So let me begin by saying, I am very sorry about the horrendous pun in the title. In my defence, it was between “scon be lit” or “A woman sconed” I stand behind my decisions, don’t @ me. Ok, let’s do this. Warning: I’m pretty punny and I will be so from here until my very last post.
Welcome to the wonderful land of cookies and tasty stuff. Today we make the yummiest of classics, SCONES, (For some reason when I typed that I heard it all fancy in my head, you know what I mean). This scone situation is actually really easy but don’t you dare play us South Africans on scones, it could end pretty messy if you think you can pull a fast one. Trust me on this, just get this right so that there won’t be a situation.
Short backstory time *yeay*. As a kid my grandmother would often bake a huge bucket of scones for functions, whether it was at the house or if she were helping a friend or neighbour out. The community we lived in was one of neighbours being involved and often finding themselves in our yard drinking tea or helping during functions. With keeping tea cups full included an accompanying plate of fresh scones. These scones were made by my gran and her, I’m pretty certain, useless child helpers, the grand kids. We would fight about who got to mix the butter and flour or who would roll out the dough and who’s turn it was to cut the dough and which shapes they would be. How she managed with us is beyond me, because I have often snatched mixing bowls out of unruly children’s hands and banished them to the living room to watch tv once I had my fill of them. Maybe one day I will be as patient as her but for now, no kids near my damn scones. *ends flash back*
Ok back to these damn scones. Typically scones in South Africa for big functions like weddings act as snacks for people to take home with them or as they arrive to tide them over for long occasions. They are often sweet rather than savoury. In today’s recipe, I have opted to go with savoury as it gives you more room to play. These allow you to enjoy them with cheese or jam and if you are really freaky, both. Don’t @ me, I don’t understand and I also don’t judge.
What’s in the damn thang
- 3 cups self raising flour
- 80 grams chilled and cubed flour
- 1.25 cups milk
Yup, that’s it. Maybe this was the origin of the 3-ingredient phase we are seeing on social media???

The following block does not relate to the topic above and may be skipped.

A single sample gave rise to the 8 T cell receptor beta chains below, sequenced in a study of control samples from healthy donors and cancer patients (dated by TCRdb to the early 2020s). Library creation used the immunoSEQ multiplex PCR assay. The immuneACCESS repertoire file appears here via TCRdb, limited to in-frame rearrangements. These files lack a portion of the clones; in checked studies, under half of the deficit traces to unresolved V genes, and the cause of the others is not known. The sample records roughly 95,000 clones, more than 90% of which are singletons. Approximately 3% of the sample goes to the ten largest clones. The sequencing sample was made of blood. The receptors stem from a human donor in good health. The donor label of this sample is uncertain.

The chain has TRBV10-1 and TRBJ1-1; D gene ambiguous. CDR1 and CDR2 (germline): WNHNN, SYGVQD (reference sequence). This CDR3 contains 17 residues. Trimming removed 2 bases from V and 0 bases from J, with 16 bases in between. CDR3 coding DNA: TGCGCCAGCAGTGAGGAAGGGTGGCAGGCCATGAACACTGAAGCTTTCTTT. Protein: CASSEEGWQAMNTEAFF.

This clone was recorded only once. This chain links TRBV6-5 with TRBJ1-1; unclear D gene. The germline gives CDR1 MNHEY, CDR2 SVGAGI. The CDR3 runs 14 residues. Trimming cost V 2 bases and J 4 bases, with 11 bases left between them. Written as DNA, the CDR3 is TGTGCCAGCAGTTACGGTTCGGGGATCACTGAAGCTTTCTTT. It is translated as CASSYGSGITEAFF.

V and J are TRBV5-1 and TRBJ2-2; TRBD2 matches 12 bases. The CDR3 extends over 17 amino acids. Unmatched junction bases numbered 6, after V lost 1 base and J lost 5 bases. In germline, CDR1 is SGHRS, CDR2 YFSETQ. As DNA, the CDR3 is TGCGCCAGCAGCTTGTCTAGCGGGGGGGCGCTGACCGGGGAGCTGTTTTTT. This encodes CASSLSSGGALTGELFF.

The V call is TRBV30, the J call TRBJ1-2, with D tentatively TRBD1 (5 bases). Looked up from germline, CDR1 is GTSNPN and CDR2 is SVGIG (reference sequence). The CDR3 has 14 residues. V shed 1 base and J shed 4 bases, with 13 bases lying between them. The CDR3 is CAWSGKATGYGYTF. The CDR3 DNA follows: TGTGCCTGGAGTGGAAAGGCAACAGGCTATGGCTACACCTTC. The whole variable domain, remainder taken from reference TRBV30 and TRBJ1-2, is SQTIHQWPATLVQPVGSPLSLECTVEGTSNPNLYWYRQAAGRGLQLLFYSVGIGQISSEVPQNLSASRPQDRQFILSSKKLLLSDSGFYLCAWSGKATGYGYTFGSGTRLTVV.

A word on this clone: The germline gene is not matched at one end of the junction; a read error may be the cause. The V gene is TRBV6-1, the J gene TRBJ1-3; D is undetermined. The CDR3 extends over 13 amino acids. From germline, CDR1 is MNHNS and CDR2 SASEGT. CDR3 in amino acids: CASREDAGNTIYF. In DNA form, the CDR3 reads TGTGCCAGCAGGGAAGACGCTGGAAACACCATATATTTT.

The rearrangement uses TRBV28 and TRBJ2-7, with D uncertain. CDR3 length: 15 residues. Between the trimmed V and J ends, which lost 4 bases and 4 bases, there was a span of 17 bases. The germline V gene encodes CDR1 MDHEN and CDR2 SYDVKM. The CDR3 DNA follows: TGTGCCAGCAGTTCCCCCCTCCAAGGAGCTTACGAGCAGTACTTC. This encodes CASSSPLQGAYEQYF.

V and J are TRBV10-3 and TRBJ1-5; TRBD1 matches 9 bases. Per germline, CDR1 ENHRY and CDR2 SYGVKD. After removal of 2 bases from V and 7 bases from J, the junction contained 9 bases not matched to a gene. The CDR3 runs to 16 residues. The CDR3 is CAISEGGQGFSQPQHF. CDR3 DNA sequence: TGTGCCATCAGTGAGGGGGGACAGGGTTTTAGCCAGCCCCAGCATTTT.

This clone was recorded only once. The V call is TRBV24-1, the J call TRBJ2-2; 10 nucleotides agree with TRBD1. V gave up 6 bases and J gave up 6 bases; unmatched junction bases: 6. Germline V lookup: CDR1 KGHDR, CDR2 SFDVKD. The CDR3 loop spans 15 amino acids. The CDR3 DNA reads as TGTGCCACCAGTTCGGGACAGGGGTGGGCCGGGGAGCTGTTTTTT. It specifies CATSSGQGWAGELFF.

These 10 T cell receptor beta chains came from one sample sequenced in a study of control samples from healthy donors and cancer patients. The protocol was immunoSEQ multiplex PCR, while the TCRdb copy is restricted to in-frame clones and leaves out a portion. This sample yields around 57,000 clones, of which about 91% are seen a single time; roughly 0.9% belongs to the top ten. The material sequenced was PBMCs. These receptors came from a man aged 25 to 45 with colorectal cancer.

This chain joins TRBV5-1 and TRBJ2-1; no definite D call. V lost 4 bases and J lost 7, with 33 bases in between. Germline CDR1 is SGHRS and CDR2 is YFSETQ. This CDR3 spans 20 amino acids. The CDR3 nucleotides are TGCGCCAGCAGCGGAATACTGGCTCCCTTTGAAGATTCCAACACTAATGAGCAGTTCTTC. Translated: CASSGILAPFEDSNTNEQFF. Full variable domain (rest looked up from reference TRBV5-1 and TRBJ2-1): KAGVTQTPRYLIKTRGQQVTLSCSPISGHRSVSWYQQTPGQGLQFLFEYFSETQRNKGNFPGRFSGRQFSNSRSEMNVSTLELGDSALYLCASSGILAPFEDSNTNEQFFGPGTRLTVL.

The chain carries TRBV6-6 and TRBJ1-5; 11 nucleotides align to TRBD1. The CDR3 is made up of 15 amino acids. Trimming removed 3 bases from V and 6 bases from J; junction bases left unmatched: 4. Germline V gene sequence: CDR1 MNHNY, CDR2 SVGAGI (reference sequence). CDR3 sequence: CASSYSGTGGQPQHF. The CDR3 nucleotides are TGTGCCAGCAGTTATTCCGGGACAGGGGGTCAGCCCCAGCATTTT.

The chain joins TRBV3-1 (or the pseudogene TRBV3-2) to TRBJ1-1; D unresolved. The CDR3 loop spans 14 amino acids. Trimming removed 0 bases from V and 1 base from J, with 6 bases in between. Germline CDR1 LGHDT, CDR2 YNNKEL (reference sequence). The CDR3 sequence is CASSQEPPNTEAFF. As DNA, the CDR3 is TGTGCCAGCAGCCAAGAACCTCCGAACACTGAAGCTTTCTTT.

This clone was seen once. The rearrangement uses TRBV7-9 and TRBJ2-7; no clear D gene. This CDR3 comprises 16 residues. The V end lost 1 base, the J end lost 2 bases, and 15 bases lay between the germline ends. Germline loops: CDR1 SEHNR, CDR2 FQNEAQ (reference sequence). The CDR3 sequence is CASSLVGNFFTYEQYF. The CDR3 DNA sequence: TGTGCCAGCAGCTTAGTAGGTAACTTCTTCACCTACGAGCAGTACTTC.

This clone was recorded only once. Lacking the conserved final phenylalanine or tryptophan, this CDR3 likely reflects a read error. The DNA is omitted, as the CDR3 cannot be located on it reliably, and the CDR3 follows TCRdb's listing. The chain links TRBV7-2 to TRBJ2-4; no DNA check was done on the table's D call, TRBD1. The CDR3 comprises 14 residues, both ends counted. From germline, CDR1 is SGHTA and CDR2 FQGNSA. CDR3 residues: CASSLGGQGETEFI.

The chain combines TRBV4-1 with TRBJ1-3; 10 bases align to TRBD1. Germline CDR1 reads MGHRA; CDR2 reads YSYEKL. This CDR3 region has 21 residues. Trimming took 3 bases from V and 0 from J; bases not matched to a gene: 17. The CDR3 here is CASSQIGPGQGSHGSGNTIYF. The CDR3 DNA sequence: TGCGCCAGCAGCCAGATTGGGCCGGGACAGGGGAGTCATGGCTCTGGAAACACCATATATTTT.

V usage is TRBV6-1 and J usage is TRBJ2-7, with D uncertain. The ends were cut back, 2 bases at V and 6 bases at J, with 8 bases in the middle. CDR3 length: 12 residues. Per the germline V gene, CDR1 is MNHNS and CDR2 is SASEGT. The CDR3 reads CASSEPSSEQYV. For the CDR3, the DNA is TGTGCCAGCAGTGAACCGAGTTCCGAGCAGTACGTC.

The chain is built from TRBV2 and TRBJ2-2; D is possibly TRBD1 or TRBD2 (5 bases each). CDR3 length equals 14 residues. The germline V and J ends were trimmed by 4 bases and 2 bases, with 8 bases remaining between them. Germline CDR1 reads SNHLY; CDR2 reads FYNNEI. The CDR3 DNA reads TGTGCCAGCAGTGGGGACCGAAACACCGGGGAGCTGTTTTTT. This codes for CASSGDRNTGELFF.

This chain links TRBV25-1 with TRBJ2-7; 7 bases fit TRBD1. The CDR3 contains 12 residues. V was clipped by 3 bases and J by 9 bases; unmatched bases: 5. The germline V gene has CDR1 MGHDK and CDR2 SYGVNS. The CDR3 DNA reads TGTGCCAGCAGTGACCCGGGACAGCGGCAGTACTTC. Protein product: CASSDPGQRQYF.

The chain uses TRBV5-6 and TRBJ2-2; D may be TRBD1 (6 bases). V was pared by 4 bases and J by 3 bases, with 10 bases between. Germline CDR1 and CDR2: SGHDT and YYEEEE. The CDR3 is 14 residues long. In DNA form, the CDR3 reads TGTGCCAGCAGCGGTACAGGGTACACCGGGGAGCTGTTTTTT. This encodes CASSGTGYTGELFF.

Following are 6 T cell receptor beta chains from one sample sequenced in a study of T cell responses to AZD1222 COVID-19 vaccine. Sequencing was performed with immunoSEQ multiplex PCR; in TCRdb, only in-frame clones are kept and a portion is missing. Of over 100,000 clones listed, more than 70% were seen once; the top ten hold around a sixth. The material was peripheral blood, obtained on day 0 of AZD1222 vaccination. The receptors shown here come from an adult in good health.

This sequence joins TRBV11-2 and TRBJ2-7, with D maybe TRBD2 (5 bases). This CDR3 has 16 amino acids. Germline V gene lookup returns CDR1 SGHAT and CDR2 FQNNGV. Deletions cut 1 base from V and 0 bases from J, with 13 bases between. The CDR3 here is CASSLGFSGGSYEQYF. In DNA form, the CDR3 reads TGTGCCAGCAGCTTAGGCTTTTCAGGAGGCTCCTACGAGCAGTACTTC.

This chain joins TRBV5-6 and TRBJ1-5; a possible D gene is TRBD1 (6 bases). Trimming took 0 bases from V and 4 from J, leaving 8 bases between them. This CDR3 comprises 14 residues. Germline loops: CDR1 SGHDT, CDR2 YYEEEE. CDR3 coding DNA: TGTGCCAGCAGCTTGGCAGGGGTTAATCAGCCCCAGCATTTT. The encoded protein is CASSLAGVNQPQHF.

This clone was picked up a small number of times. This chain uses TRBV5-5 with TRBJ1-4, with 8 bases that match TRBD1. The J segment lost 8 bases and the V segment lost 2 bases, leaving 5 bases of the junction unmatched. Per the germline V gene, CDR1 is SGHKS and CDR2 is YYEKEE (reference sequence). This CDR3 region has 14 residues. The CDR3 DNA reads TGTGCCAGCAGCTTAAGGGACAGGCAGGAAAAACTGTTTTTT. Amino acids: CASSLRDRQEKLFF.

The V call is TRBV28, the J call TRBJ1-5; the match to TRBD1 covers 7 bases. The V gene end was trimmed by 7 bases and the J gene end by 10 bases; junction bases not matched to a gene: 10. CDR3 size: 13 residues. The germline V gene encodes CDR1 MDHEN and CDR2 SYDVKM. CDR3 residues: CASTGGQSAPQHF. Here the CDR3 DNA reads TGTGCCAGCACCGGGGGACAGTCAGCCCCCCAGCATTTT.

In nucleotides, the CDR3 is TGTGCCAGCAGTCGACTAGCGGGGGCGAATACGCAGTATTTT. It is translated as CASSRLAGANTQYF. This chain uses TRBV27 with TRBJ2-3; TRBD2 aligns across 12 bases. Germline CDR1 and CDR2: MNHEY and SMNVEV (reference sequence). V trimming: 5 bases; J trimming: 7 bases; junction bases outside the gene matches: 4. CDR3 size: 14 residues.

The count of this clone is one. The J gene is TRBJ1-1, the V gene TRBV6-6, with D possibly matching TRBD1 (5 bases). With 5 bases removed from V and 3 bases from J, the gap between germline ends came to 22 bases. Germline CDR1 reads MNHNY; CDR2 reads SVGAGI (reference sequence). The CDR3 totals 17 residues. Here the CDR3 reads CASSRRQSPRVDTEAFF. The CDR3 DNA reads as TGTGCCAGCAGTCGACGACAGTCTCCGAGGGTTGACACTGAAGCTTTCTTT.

Let’s do the damn thang
Pre-heat that oven to 200 C
Sift flour into a large mixing bowl, then rub butter into the flour using your fingertips. The flour will look the colour of beach sand or resemble bread crumbs once it has been incorporated sufficiently.
Make a well in the centre of the bowl and gradually add the milk while mixing with a knife until the mixture forms into a soft and slightly sticky dough.
Put the mixture over onto a lightly floured surface and gently kneed until it becomes soft and less sticky. Be careful not to over knead, this is not the time to be overly kneady.
Pat the dough, rather than roll it as we had done as children, to a 2cm thickness and cut to your preferred size, 5cm to 8cm is best.
Place scones onto a lightly floured baking tray, 1cm apart, and bake for 20 to 25 minutes or until risen and golden brown. Once baked transfer to a cooling rack and enjoy.
But like, your thoughts?
First I must apologize for my lack of photographic evidence of this, other than the header, I unfortunately had a small malfunction that will hopefully not happen again.
Ok, I must admit it was a little bit weird for me forgoing the sugar and the rolling pin but I’m with it now. We evolve and learn right?
My only big tip is to keep that butter chilled and be super careful not to over knead the dough. These can go from fluffy too tough in 0.00001 seconds. If you can make these in winter, even better, the key is to keep the mixture at a stable temperature up until baking, hence the chilled butter.
How easy? Eat them up while they are still warm guys.
Well that’s a wrap kiddies, go forth and bake. 🙂